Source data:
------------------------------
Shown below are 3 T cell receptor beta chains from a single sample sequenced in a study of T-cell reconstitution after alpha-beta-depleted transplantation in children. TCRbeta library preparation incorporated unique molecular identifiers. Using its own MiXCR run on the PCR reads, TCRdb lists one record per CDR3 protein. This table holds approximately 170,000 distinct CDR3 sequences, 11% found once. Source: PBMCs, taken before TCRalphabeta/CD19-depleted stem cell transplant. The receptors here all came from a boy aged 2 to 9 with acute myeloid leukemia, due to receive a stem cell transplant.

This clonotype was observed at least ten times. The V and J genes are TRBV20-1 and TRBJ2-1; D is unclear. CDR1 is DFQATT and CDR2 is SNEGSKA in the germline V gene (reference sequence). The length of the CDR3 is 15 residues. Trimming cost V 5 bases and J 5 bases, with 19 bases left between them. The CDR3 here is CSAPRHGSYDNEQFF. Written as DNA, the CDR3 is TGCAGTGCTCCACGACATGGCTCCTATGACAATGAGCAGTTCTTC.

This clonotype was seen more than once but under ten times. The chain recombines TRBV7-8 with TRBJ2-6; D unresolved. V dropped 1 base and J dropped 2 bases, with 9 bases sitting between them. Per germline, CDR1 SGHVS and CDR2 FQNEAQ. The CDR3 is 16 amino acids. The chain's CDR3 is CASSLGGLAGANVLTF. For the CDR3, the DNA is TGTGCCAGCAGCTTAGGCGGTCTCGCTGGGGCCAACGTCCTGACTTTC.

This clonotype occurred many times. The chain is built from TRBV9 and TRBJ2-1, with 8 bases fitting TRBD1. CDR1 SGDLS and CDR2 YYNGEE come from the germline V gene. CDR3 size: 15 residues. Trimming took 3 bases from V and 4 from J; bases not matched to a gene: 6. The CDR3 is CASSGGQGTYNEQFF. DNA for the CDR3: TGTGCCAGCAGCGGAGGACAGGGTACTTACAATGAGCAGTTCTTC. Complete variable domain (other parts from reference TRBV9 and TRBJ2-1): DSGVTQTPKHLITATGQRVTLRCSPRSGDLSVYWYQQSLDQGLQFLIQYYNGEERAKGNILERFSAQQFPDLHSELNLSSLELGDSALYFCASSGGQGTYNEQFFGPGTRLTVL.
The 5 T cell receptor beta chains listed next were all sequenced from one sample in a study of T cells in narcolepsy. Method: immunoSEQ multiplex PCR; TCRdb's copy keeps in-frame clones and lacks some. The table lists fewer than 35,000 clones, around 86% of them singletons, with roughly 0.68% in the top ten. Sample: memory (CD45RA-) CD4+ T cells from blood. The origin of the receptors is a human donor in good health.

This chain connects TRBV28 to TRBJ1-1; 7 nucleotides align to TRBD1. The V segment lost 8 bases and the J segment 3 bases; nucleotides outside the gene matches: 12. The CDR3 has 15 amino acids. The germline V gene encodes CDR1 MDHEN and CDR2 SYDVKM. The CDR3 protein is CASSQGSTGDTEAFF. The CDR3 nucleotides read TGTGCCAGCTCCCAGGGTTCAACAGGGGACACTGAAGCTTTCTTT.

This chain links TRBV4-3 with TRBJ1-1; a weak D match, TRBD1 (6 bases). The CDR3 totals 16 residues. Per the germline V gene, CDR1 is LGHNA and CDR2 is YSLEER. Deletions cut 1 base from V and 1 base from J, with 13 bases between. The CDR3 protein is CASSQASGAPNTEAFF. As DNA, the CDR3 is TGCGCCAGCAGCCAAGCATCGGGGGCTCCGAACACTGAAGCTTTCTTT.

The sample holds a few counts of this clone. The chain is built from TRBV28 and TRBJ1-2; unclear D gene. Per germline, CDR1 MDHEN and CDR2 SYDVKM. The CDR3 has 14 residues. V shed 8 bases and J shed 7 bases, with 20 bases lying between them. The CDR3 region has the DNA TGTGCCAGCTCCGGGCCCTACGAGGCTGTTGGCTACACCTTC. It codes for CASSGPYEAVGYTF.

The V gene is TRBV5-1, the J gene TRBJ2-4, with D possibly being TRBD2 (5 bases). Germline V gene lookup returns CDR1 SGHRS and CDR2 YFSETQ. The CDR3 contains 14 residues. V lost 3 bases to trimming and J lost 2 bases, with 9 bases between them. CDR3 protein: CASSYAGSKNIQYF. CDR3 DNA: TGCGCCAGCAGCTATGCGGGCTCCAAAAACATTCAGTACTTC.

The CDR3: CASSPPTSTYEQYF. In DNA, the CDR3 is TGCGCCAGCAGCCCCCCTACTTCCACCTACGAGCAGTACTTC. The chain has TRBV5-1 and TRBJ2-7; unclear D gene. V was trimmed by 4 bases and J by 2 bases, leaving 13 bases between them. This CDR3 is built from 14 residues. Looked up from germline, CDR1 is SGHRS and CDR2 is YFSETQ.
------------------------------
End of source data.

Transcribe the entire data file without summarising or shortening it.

Shown below are 3 T cell receptor beta chains from a single sample sequenced in a study of T-cell reconstitution after alpha-beta-depleted transplantation in children. TCRbeta library preparation incorporated unique molecular identifiers. Using its own MiXCR run on the PCR reads, TCRdb lists one record per CDR3 protein. This table holds approximately 170,000 distinct CDR3 sequences, 11% found once. Source: PBMCs, taken before TCRalphabeta/CD19-depleted stem cell transplant. The receptors here all came from a boy aged 2 to 9 with acute myeloid leukemia, due to receive a stem cell transplant.

This clonotype was observed at least ten times. The V and J genes are TRBV20-1 and TRBJ2-1; D is unclear. CDR1 is DFQATT and CDR2 is SNEGSKA in the germline V gene (reference sequence). The length of the CDR3 is 15 residues. Trimming cost V 5 bases and J 5 bases, with 19 bases left between them. The CDR3 here is CSAPRHGSYDNEQFF. Written as DNA, the CDR3 is TGCAGTGCTCCACGACATGGCTCCTATGACAATGAGCAGTTCTTC.

This clonotype was seen more than once but under ten times. The chain recombines TRBV7-8 with TRBJ2-6; D unresolved. V dropped 1 base and J dropped 2 bases, with 9 bases sitting between them. Per germline, CDR1 SGHVS and CDR2 FQNEAQ. The CDR3 is 16 amino acids. The chain's CDR3 is CASSLGGLAGANVLTF. For the CDR3, the DNA is TGTGCCAGCAGCTTAGGCGGTCTCGCTGGGGCCAACGTCCTGACTTTC.

This clonotype occurred many times. The chain is built from TRBV9 and TRBJ2-1, with 8 bases fitting TRBD1. CDR1 SGDLS and CDR2 YYNGEE come from the germline V gene. CDR3 size: 15 residues. Trimming took 3 bases from V and 4 from J; bases not matched to a gene: 6. The CDR3 is CASSGGQGTYNEQFF. DNA for the CDR3: TGTGCCAGCAGCGGAGGACAGGGTACTTACAATGAGCAGTTCTTC. Complete variable domain (other parts from reference TRBV9 and TRBJ2-1): DSGVTQTPKHLITATGQRVTLRCSPRSGDLSVYWYQQSLDQGLQFLIQYYNGEERAKGNILERFSAQQFPDLHSELNLSSLELGDSALYFCASSGGQGTYNEQFFGPGTRLTVL.
The 5 T cell receptor beta chains listed next were all sequenced from one sample in a study of T cells in narcolepsy. Method: immunoSEQ multiplex PCR; TCRdb's copy keeps in-frame clones and lacks some. The table lists fewer than 35,000 clones, around 86% of them singletons, with roughly 0.68% in the top ten. Sample: memory (CD45RA-) CD4+ T cells from blood. The origin of the receptors is a human donor in good health.

This chain connects TRBV28 to TRBJ1-1; 7 nucleotides align to TRBD1. The V segment lost 8 bases and the J segment 3 bases; nucleotides outside the gene matches: 12. The CDR3 has 15 amino acids. The germline V gene encodes CDR1 MDHEN and CDR2 SYDVKM. The CDR3 protein is CASSQGSTGDTEAFF. The CDR3 nucleotides read TGTGCCAGCTCCCAGGGTTCAACAGGGGACACTGAAGCTTTCTTT.

This chain links TRBV4-3 with TRBJ1-1; a weak D match, TRBD1 (6 bases). The CDR3 totals 16 residues. Per the germline V gene, CDR1 is LGHNA and CDR2 is YSLEER. Deletions cut 1 base from V and 1 base from J, with 13 bases between. The CDR3 protein is CASSQASGAPNTEAFF. As DNA, the CDR3 is TGCGCCAGCAGCCAAGCATCGGGGGCTCCGAACACTGAAGCTTTCTTT.

The sample holds a few counts of this clone. The chain is built from TRBV28 and TRBJ1-2; unclear D gene. Per germline, CDR1 MDHEN and CDR2 SYDVKM. The CDR3 has 14 residues. V shed 8 bases and J shed 7 bases, with 20 bases lying between them. The CDR3 region has the DNA TGTGCCAGCTCCGGGCCCTACGAGGCTGTTGGCTACACCTTC. It codes for CASSGPYEAVGYTF.

The V gene is TRBV5-1, the J gene TRBJ2-4, with D possibly being TRBD2 (5 bases). Germline V gene lookup returns CDR1 SGHRS and CDR2 YFSETQ. The CDR3 contains 14 residues. V lost 3 bases to trimming and J lost 2 bases, with 9 bases between them. CDR3 protein: CASSYAGSKNIQYF. CDR3 DNA: TGCGCCAGCAGCTATGCGGGCTCCAAAAACATTCAGTACTTC.

The CDR3: CASSPPTSTYEQYF. In DNA, the CDR3 is TGCGCCAGCAGCCCCCCTACTTCCACCTACGAGCAGTACTTC. The chain has TRBV5-1 and TRBJ2-7; unclear D gene. V was trimmed by 4 bases and J by 2 bases, leaving 13 bases between them. This CDR3 is built from 14 residues. Looked up from germline, CDR1 is SGHRS and CDR2 is YFSETQ.